The goal of a lawsuit is to get as much money out of the defendant as possible. Many times, the defendant is facing the possibility of losing everything they have. In fact, there are approximately 150,000 practicing attorneys in California alone. Many of them look to suing you and seizing your assets to make a living. We will make it a lot more difficult and a lot more expensive for the plaintiff’s lawyer to take your assets.

How we can provide asset protection for you in the event of an accident

Here is a recent example:

Charles is in his early 90s and is sharp and in great physical health. Charles is married to Susan, who is in her early 80s and is not doing as well as Charles.  Charles was recently involved in an automobile accident, which was determined to be his fault. He carries a $150,000 insurance policy, which the plaintiff’s attorney alleged was not enough to cover the injuries. While the injuries did not appear to be very severe (the plaintiff was back at work two weeks later), the PI lawyer saw deep pockets and was demanding $900,000.  Charles and Susan have a paid off house worth $1.2 million, and approximately $800,000 in the bank. That is their entire life savings and it was very important for Charles and Susan to keep their assets. They are considering moving to an assisted care facility, and will need the cash to get in.

We understand that these cases are usually not driven by the plaintiff – they are driven by the plaintiff’s lawyer. The plaintiff’s lawyer is working on a contingency basis – he gets paid only if he prevails in the lawsuit and then collects on the judgment. If we can make it more expensive and more difficult to collect, he may be reluctant to move forward with litigation.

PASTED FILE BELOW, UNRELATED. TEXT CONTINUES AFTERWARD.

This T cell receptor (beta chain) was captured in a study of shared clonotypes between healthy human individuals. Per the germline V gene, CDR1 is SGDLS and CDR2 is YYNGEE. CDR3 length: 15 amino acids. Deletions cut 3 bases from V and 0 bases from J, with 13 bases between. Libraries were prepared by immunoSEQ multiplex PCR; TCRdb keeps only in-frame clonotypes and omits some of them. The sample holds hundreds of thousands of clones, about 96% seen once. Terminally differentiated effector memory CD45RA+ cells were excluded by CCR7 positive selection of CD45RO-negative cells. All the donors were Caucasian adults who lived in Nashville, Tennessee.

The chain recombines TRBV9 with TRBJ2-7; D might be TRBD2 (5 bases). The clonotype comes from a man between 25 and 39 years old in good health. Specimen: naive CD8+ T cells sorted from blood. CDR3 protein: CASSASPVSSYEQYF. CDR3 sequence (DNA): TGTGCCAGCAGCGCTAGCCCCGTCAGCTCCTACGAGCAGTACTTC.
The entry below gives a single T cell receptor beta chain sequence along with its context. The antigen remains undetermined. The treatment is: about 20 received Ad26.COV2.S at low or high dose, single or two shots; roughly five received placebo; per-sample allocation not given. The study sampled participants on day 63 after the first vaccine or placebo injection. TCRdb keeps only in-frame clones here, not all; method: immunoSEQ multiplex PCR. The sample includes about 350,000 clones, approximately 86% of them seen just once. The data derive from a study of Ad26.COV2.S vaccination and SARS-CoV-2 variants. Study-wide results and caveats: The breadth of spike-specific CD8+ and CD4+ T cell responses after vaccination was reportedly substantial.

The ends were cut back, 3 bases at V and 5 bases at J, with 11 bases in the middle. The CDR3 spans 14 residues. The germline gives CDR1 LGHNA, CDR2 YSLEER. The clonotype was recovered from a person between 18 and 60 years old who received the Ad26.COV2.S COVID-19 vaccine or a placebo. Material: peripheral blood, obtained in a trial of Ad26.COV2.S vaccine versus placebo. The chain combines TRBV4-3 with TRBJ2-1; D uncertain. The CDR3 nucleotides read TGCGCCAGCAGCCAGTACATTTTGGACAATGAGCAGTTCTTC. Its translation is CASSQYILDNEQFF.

Following the structuring that we completed with Charles and Susan, we brought in an experienced litigator to negotiate a settlement with the plaintiff. The case was settled for $60,000, much to the satisfaction of Charles and Susan.

We encourage you to be proactive in protecting your assets before anything happens. We also encourage you to carry higher insurance limits and to acquire an umbrella policy.

If you have already been involved in a traffic or other accident and you are concerned that you may be sued, or you have already been sued, contact us immediately and we’ll explore your asset protection options together.

You Are Being Pursued or Investigated by a Federal or State Agency

There is nothing as daunting as the wrath of a government agency. Government agencies operate with unlimited budgets, are stuffed with zealous bureaucrats and usually presume guilt of the person or entity being investigated. We have represented many clients who were investigated, audited, or sued by the Federal Trade Commission, the Food and Drug Administration, the Securities and Exchange Commission, Customs and Border Protection, the Internal Revenue Service, and countless state agencies. We have even represented clients facing inquiries and investigations by the various committees of the U.S. Senate and Congress.